- Mike and I went to a rally in Hyde Park. The rally was against the new lockout laws that the government is trying to introduce in Sydney. Basically, there was a fight in the famed Kings Cross party area in the city, and a guy was sadly killed. Now the media has basically forced the hand of the government, to pass a new law that night clubs stop selling alcohol at 1:30am, and close all night clubs at 3:00pm. To me this seems acceptable because at home in South Africa, it is relatively similar, but I understand that it’s not what they are used to in this huge metropolitan city.
- My cousin, Anton, and his wife and their gorgeous little 19 month old twins also live in Sydney, so I spent a night with them and got to meet my second cousins. I also got to catch up with Anton after not seeing him in about 8 years. So happy. Family is always family.
- The famous Bondi Beach is really quite beautiful, but also rather over saturated with people. On this particular Saturday afternoon, I met up with an old friend from High School, Natalie. It’s been about 6 year since we last saw each other. Well, whenever the last time I was in London was, that is when I last saw her. She lives here now. It was really interesting to chat to her about different visa options if I ever decide to settle down in Australia permanently, and obviously just to catch up in general.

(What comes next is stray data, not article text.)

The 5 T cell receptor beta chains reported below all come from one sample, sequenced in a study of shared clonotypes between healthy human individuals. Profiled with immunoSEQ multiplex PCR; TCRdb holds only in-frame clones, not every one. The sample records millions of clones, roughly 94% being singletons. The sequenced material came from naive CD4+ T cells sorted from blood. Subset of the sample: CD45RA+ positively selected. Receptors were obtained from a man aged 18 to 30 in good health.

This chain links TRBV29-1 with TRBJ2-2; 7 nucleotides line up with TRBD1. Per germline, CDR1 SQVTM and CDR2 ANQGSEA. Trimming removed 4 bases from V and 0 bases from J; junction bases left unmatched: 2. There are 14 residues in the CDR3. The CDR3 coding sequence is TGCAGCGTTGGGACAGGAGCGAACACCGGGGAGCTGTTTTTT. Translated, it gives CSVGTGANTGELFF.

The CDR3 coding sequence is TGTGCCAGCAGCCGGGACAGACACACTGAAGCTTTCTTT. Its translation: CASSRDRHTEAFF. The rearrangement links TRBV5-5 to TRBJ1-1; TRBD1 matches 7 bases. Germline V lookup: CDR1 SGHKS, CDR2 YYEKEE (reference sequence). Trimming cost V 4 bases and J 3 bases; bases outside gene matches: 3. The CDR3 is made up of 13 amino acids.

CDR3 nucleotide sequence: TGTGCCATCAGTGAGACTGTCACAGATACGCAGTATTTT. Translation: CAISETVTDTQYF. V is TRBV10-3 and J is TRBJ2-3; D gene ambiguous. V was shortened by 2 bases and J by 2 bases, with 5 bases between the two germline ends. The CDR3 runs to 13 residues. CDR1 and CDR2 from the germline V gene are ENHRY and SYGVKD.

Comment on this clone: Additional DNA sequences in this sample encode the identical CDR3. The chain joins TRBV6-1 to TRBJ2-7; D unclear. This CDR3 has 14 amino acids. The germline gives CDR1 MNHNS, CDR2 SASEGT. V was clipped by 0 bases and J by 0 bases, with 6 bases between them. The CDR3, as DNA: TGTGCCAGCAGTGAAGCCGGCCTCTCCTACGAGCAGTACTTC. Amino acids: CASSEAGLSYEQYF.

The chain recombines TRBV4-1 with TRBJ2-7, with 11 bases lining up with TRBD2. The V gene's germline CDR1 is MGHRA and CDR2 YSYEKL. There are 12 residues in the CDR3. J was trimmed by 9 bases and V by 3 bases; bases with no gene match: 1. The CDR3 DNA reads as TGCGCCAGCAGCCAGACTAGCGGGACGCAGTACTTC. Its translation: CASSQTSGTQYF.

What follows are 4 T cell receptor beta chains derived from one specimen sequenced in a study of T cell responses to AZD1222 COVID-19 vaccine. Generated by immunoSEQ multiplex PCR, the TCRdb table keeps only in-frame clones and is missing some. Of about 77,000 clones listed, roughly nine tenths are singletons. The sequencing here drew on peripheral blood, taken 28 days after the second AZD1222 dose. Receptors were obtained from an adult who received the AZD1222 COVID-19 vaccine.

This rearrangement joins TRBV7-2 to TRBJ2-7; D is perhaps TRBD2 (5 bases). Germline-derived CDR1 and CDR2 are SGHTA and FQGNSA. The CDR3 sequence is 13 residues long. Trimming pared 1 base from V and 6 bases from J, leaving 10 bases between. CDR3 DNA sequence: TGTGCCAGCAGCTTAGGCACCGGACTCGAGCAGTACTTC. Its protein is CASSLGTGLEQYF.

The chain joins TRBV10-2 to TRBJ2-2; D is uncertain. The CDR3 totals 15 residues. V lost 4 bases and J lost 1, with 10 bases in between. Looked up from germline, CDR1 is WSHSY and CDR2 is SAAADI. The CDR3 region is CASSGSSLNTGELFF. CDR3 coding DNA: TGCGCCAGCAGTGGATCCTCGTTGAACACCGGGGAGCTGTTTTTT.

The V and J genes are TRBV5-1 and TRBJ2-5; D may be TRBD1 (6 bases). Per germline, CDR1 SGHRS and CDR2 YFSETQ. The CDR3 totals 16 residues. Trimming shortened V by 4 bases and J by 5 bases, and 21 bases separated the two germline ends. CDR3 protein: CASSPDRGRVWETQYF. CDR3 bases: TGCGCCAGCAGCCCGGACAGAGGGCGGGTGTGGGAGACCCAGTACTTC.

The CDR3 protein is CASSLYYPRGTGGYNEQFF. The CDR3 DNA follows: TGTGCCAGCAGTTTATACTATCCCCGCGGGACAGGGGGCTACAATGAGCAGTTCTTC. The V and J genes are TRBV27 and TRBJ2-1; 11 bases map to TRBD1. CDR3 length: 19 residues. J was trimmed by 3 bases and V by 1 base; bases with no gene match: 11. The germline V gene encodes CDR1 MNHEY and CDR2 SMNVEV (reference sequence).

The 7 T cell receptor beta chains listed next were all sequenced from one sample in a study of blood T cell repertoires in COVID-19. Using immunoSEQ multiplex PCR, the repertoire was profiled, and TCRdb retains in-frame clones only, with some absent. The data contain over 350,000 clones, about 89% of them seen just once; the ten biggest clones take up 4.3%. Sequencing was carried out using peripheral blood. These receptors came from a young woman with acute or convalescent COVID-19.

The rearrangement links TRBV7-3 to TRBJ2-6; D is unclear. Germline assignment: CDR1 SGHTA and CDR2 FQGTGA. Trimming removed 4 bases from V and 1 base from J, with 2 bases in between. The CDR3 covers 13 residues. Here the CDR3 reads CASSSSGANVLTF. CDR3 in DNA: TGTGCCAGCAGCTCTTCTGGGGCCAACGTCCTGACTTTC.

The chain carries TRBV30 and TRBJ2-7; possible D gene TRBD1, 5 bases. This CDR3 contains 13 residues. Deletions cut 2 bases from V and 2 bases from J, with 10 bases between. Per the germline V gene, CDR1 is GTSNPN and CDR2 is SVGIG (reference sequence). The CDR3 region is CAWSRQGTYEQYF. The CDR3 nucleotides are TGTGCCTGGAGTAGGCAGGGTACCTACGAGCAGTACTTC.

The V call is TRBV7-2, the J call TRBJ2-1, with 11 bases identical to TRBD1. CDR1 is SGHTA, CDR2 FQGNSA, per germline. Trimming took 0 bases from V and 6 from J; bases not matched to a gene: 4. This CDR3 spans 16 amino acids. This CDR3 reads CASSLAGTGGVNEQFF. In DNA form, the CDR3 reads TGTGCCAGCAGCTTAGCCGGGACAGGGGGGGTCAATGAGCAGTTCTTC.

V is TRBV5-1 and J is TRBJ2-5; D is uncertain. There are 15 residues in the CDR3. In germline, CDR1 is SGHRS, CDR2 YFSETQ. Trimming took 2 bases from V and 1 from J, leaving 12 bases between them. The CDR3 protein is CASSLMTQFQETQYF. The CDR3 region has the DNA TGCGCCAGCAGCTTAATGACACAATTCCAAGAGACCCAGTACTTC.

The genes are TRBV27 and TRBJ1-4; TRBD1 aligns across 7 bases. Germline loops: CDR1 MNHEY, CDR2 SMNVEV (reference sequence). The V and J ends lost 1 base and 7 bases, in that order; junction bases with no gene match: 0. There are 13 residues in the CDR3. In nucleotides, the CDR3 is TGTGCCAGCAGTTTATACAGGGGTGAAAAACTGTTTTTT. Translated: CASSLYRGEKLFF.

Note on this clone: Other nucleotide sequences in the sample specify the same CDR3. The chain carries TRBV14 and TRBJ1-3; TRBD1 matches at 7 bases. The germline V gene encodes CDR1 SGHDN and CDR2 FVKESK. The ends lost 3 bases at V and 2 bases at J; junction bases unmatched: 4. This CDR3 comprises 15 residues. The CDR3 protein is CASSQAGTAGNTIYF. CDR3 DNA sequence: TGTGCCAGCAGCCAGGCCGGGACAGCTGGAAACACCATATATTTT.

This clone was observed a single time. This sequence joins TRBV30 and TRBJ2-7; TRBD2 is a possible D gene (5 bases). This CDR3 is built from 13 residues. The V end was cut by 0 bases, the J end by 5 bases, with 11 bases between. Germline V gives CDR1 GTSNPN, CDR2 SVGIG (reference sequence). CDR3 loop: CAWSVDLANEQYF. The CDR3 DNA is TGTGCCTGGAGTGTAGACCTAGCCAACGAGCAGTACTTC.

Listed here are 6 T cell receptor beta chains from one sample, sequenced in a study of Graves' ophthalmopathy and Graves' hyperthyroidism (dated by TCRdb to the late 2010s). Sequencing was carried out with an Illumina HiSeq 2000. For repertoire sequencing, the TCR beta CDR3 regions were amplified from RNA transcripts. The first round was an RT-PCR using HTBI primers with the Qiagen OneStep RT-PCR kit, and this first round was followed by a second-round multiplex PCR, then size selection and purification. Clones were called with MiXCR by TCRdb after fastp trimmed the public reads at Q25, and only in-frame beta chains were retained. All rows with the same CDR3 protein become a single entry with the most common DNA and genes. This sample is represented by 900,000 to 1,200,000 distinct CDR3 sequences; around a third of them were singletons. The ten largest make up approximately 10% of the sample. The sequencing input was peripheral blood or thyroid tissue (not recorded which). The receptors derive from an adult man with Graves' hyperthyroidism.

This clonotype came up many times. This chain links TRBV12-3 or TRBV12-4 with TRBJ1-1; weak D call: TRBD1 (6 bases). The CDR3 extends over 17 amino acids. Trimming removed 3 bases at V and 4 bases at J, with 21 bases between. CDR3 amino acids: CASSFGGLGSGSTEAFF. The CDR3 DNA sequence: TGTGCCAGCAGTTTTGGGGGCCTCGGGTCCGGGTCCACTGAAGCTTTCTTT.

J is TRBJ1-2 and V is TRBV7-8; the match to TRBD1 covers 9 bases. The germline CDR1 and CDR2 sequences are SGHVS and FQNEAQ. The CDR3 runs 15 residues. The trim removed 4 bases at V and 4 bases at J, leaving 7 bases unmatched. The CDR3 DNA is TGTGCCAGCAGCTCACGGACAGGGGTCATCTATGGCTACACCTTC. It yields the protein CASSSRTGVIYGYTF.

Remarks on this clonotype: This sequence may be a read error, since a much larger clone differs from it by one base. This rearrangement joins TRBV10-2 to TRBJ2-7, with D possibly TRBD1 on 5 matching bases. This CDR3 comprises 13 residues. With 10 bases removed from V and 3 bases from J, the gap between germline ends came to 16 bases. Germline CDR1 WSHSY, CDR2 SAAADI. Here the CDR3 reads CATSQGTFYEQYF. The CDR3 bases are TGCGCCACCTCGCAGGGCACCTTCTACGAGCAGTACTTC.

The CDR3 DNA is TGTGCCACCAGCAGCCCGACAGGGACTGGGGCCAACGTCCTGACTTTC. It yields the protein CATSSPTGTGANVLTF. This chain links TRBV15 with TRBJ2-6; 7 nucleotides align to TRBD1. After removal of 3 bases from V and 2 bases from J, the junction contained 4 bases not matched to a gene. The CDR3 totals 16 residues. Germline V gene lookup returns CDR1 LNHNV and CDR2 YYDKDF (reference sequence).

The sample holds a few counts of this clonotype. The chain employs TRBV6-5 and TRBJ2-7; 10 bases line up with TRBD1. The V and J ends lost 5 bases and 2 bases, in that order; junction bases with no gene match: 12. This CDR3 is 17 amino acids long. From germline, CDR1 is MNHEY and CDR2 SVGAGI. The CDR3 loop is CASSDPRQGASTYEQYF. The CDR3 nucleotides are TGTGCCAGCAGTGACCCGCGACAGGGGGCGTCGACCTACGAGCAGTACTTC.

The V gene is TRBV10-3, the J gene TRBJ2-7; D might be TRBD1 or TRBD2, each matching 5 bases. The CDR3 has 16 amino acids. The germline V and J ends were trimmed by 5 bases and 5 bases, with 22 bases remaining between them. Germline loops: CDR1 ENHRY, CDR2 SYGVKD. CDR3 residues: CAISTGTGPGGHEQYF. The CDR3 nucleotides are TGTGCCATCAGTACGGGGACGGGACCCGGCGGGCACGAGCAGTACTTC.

- The Sydney Opera House is of course a must see tourist attraction, and with my interest in Architecture, it was incredible to be standing next to this huge piece of art, carefully crafted against the skyline of Sydney and the harbour. There is a bar just next to the Opera House, called Opera Bar, and it’s a must see for anybody visiting the area. I went alone and had a beer, to the delights of an American family snickering next to me about how they feel so sorry for that girl sitting all by herself. My patience for American’s is still very very low, because every time I come across American’s, they prove to be the identical mould of the stereotype that they are perceived to be (bar a few special cases, where I have met and made amazing friends with).